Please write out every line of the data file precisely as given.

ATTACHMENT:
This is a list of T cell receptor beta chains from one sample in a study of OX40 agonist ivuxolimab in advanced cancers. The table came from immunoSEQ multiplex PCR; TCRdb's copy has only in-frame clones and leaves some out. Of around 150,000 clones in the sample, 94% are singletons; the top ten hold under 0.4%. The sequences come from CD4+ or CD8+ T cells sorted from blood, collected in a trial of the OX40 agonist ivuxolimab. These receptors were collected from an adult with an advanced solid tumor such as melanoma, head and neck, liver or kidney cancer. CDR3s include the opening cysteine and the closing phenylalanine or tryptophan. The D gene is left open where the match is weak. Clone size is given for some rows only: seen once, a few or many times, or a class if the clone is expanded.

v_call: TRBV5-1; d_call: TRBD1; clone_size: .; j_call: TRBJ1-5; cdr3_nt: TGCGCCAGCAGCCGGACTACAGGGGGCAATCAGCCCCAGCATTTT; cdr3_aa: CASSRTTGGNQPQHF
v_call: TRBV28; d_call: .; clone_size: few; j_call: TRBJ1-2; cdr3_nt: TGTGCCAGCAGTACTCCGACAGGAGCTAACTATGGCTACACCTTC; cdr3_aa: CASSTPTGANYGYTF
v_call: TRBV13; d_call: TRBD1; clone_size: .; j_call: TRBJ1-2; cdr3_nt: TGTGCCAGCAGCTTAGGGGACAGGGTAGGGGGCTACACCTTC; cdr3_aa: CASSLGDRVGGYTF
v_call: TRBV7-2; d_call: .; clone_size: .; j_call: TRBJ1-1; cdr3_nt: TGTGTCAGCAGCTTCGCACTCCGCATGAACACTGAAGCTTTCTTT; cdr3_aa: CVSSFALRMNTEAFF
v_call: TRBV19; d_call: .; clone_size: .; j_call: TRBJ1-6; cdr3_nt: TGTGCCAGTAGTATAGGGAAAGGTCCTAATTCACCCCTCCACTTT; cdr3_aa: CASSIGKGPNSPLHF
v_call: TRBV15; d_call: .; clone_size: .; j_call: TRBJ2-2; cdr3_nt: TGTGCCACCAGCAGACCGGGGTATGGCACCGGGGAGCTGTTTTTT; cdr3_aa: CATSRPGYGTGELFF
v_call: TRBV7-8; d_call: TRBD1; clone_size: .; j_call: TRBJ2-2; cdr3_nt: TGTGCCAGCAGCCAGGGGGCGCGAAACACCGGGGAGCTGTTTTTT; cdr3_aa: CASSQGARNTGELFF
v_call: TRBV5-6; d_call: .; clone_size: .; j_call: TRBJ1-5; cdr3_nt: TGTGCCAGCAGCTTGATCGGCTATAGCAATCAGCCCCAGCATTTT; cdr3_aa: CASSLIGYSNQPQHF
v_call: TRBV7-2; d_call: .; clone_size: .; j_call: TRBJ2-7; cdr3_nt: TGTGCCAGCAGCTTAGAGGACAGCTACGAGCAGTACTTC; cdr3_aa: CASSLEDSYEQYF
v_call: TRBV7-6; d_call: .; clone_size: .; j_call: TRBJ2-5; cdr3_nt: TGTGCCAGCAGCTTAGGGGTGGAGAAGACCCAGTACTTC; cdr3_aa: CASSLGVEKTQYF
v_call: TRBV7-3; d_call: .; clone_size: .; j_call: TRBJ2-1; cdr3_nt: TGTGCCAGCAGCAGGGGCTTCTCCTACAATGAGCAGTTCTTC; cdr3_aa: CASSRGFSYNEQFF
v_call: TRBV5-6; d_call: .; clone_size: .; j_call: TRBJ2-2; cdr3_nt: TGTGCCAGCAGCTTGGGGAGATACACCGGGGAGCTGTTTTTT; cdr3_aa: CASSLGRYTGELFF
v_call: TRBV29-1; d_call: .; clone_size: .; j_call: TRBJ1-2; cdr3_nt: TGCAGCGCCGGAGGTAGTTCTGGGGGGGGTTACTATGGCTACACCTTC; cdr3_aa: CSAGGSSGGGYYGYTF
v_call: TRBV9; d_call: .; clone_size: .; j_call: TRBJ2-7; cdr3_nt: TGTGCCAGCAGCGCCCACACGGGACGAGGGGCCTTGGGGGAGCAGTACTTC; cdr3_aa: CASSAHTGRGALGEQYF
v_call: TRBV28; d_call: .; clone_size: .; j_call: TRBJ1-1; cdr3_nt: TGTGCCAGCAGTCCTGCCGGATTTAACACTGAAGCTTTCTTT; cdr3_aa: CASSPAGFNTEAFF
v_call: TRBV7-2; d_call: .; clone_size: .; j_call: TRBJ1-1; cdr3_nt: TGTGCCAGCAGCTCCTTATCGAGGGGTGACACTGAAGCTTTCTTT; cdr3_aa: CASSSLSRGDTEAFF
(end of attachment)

This is a list of T cell receptor beta chains from one sample in a study of OX40 agonist ivuxolimab in advanced cancers. The table came from immunoSEQ multiplex PCR; TCRdb's copy has only in-frame clones and leaves some out. Of around 150,000 clones in the sample, 94% are singletons; the top ten hold under 0.4%. The sequences come from CD4+ or CD8+ T cells sorted from blood, collected in a trial of the OX40 agonist ivuxolimab. These receptors were collected from an adult with an advanced solid tumor such as melanoma, head and neck, liver or kidney cancer. CDR3s include the opening cysteine and the closing phenylalanine or tryptophan. The D gene is left open where the match is weak. Clone size is given for some rows only: seen once, a few or many times, or a class if the clone is expanded.

v_call: TRBV5-1; d_call: TRBD1; clone_size: .; j_call: TRBJ1-5; cdr3_nt: TGCGCCAGCAGCCGGACTACAGGGGGCAATCAGCCCCAGCATTTT; cdr3_aa: CASSRTTGGNQPQHF
v_call: TRBV28; d_call: .; clone_size: few; j_call: TRBJ1-2; cdr3_nt: TGTGCCAGCAGTACTCCGACAGGAGCTAACTATGGCTACACCTTC; cdr3_aa: CASSTPTGANYGYTF
v_call: TRBV13; d_call: TRBD1; clone_size: .; j_call: TRBJ1-2; cdr3_nt: TGTGCCAGCAGCTTAGGGGACAGGGTAGGGGGCTACACCTTC; cdr3_aa: CASSLGDRVGGYTF
v_call: TRBV7-2; d_call: .; clone_size: .; j_call: TRBJ1-1; cdr3_nt: TGTGTCAGCAGCTTCGCACTCCGCATGAACACTGAAGCTTTCTTT; cdr3_aa: CVSSFALRMNTEAFF
v_call: TRBV19; d_call: .; clone_size: .; j_call: TRBJ1-6; cdr3_nt: TGTGCCAGTAGTATAGGGAAAGGTCCTAATTCACCCCTCCACTTT; cdr3_aa: CASSIGKGPNSPLHF
v_call: TRBV15; d_call: .; clone_size: .; j_call: TRBJ2-2; cdr3_nt: TGTGCCACCAGCAGACCGGGGTATGGCACCGGGGAGCTGTTTTTT; cdr3_aa: CATSRPGYGTGELFF
v_call: TRBV7-8; d_call: TRBD1; clone_size: .; j_call: TRBJ2-2; cdr3_nt: TGTGCCAGCAGCCAGGGGGCGCGAAACACCGGGGAGCTGTTTTTT; cdr3_aa: CASSQGARNTGELFF
v_call: TRBV5-6; d_call: .; clone_size: .; j_call: TRBJ1-5; cdr3_nt: TGTGCCAGCAGCTTGATCGGCTATAGCAATCAGCCCCAGCATTTT; cdr3_aa: CASSLIGYSNQPQHF
v_call: TRBV7-2; d_call: .; clone_size: .; j_call: TRBJ2-7; cdr3_nt: TGTGCCAGCAGCTTAGAGGACAGCTACGAGCAGTACTTC; cdr3_aa: CASSLEDSYEQYF
v_call: TRBV7-6; d_call: .; clone_size: .; j_call: TRBJ2-5; cdr3_nt: TGTGCCAGCAGCTTAGGGGTGGAGAAGACCCAGTACTTC; cdr3_aa: CASSLGVEKTQYF
v_call: TRBV7-3; d_call: .; clone_size: .; j_call: TRBJ2-1; cdr3_nt: TGTGCCAGCAGCAGGGGCTTCTCCTACAATGAGCAGTTCTTC; cdr3_aa: CASSRGFSYNEQFF
v_call: TRBV5-6; d_call: .; clone_size: .; j_call: TRBJ2-2; cdr3_nt: TGTGCCAGCAGCTTGGGGAGATACACCGGGGAGCTGTTTTTT; cdr3_aa: CASSLGRYTGELFF
v_call: TRBV29-1; d_call: .; clone_size: .; j_call: TRBJ1-2; cdr3_nt: TGCAGCGCCGGAGGTAGTTCTGGGGGGGGTTACTATGGCTACACCTTC; cdr3_aa: CSAGGSSGGGYYGYTF
v_call: TRBV9; d_call: .; clone_size: .; j_call: TRBJ2-7; cdr3_nt: TGTGCCAGCAGCGCCCACACGGGACGAGGGGCCTTGGGGGAGCAGTACTTC; cdr3_aa: CASSAHTGRGALGEQYF
v_call: TRBV28; d_call: .; clone_size: .; j_call: TRBJ1-1; cdr3_nt: TGTGCCAGCAGTCCTGCCGGATTTAACACTGAAGCTTTCTTT; cdr3_aa: CASSPAGFNTEAFF
v_call: TRBV7-2; d_call: .; clone_size: .; j_call: TRBJ1-1; cdr3_nt: TGTGCCAGCAGCTCCTTATCGAGGGGTGACACTGAAGCTTTCTTT; cdr3_aa: CASSSLSRGDTEAFF